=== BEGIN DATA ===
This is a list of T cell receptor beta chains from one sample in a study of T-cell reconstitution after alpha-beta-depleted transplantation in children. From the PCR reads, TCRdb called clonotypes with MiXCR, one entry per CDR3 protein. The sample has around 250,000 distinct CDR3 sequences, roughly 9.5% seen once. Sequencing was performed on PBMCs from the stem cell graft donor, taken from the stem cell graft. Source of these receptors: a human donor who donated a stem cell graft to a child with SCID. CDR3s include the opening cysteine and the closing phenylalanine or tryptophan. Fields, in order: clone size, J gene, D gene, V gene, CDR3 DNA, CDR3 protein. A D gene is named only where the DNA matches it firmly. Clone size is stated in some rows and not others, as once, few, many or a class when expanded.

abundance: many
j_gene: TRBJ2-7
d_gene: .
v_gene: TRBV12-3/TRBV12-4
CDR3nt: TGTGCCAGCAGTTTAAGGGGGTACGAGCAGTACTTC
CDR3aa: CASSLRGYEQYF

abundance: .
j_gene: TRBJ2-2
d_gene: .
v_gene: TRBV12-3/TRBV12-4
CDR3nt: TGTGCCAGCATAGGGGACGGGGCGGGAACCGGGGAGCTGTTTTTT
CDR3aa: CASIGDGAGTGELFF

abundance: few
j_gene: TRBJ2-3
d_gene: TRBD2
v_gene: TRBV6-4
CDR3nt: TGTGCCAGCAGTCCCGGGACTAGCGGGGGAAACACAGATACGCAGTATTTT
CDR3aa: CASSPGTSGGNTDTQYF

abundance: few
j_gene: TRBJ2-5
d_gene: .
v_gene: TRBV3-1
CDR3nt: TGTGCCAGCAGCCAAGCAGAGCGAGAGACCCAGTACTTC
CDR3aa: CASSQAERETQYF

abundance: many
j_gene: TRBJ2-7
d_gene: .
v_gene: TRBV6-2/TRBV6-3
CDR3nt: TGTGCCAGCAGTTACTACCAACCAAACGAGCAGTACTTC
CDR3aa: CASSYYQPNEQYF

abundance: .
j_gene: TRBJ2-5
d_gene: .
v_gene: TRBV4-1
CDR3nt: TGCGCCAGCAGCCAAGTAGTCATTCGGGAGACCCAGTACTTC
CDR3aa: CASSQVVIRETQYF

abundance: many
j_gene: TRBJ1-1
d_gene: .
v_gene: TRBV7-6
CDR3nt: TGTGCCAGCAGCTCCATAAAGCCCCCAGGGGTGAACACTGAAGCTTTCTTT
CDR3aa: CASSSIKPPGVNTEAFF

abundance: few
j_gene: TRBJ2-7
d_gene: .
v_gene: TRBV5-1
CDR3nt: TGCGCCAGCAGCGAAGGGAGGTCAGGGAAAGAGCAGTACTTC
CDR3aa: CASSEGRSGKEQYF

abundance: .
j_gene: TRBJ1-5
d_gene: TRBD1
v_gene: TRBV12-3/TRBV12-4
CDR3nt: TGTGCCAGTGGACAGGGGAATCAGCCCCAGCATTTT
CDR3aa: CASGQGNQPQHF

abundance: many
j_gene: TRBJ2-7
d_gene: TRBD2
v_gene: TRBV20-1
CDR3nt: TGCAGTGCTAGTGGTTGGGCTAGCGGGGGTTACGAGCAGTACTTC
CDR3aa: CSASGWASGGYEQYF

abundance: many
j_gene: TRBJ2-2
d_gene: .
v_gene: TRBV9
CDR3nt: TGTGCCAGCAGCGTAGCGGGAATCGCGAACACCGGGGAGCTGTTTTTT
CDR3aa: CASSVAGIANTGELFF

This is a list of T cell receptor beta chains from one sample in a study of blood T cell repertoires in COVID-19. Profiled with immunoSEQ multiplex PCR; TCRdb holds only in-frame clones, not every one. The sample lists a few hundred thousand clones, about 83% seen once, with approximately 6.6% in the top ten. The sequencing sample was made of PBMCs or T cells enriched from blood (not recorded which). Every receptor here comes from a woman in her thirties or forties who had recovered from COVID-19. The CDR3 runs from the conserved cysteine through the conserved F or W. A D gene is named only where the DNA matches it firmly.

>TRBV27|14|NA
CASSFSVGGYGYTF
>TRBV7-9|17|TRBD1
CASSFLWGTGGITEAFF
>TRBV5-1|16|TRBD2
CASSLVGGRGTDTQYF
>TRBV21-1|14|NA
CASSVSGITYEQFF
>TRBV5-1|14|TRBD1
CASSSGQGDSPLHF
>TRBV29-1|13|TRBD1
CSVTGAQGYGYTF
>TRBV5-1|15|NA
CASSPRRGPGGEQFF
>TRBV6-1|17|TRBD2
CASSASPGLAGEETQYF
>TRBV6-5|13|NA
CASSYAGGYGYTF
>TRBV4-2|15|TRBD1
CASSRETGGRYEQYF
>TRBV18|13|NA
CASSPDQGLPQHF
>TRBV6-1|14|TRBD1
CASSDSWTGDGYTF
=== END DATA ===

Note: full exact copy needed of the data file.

This is a list of T cell receptor beta chains from one sample in a study of T-cell reconstitution after alpha-beta-depleted transplantation in children. From the PCR reads, TCRdb called clonotypes with MiXCR, one entry per CDR3 protein. The sample has around 250,000 distinct CDR3 sequences, roughly 9.5% seen once. Sequencing was performed on PBMCs from the stem cell graft donor, taken from the stem cell graft. Source of these receptors: a human donor who donated a stem cell graft to a child with SCID. CDR3s include the opening cysteine and the closing phenylalanine or tryptophan. Fields, in order: clone size, J gene, D gene, V gene, CDR3 DNA, CDR3 protein. A D gene is named only where the DNA matches it firmly. Clone size is stated in some rows and not others, as once, few, many or a class when expanded.

abundance: many
j_gene: TRBJ2-7
d_gene: .
v_gene: TRBV12-3/TRBV12-4
CDR3nt: TGTGCCAGCAGTTTAAGGGGGTACGAGCAGTACTTC
CDR3aa: CASSLRGYEQYF

abundance: .
j_gene: TRBJ2-2
d_gene: .
v_gene: TRBV12-3/TRBV12-4
CDR3nt: TGTGCCAGCATAGGGGACGGGGCGGGAACCGGGGAGCTGTTTTTT
CDR3aa: CASIGDGAGTGELFF

abundance: few
j_gene: TRBJ2-3
d_gene: TRBD2
v_gene: TRBV6-4
CDR3nt: TGTGCCAGCAGTCCCGGGACTAGCGGGGGAAACACAGATACGCAGTATTTT
CDR3aa: CASSPGTSGGNTDTQYF

abundance: few
j_gene: TRBJ2-5
d_gene: .
v_gene: TRBV3-1
CDR3nt: TGTGCCAGCAGCCAAGCAGAGCGAGAGACCCAGTACTTC
CDR3aa: CASSQAERETQYF

abundance: many
j_gene: TRBJ2-7
d_gene: .
v_gene: TRBV6-2/TRBV6-3
CDR3nt: TGTGCCAGCAGTTACTACCAACCAAACGAGCAGTACTTC
CDR3aa: CASSYYQPNEQYF

abundance: .
j_gene: TRBJ2-5
d_gene: .
v_gene: TRBV4-1
CDR3nt: TGCGCCAGCAGCCAAGTAGTCATTCGGGAGACCCAGTACTTC
CDR3aa: CASSQVVIRETQYF

abundance: many
j_gene: TRBJ1-1
d_gene: .
v_gene: TRBV7-6
CDR3nt: TGTGCCAGCAGCTCCATAAAGCCCCCAGGGGTGAACACTGAAGCTTTCTTT
CDR3aa: CASSSIKPPGVNTEAFF

abundance: few
j_gene: TRBJ2-7
d_gene: .
v_gene: TRBV5-1
CDR3nt: TGCGCCAGCAGCGAAGGGAGGTCAGGGAAAGAGCAGTACTTC
CDR3aa: CASSEGRSGKEQYF

abundance: .
j_gene: TRBJ1-5
d_gene: TRBD1
v_gene: TRBV12-3/TRBV12-4
CDR3nt: TGTGCCAGTGGACAGGGGAATCAGCCCCAGCATTTT
CDR3aa: CASGQGNQPQHF

abundance: many
j_gene: TRBJ2-7
d_gene: TRBD2
v_gene: TRBV20-1
CDR3nt: TGCAGTGCTAGTGGTTGGGCTAGCGGGGGTTACGAGCAGTACTTC
CDR3aa: CSASGWASGGYEQYF

abundance: many
j_gene: TRBJ2-2
d_gene: .
v_gene: TRBV9
CDR3nt: TGTGCCAGCAGCGTAGCGGGAATCGCGAACACCGGGGAGCTGTTTTTT
CDR3aa: CASSVAGIANTGELFF

This is a list of T cell receptor beta chains from one sample in a study of blood T cell repertoires in COVID-19. Profiled with immunoSEQ multiplex PCR; TCRdb holds only in-frame clones, not every one. The sample lists a few hundred thousand clones, about 83% seen once, with approximately 6.6% in the top ten. The sequencing sample was made of PBMCs or T cells enriched from blood (not recorded which). Every receptor here comes from a woman in her thirties or forties who had recovered from COVID-19. The CDR3 runs from the conserved cysteine through the conserved F or W. A D gene is named only where the DNA matches it firmly.

>TRBV27|14|NA
CASSFSVGGYGYTF
>TRBV7-9|17|TRBD1
CASSFLWGTGGITEAFF
>TRBV5-1|16|TRBD2
CASSLVGGRGTDTQYF
>TRBV21-1|14|NA
CASSVSGITYEQFF
>TRBV5-1|14|TRBD1
CASSSGQGDSPLHF
>TRBV29-1|13|TRBD1
CSVTGAQGYGYTF
>TRBV5-1|15|NA
CASSPRRGPGGEQFF
>TRBV6-1|17|TRBD2
CASSASPGLAGEETQYF
>TRBV6-5|13|NA
CASSYAGGYGYTF
>TRBV4-2|15|TRBD1
CASSRETGGRYEQYF
>TRBV18|13|NA
CASSPDQGLPQHF
>TRBV6-1|14|TRBD1
CASSDSWTGDGYTF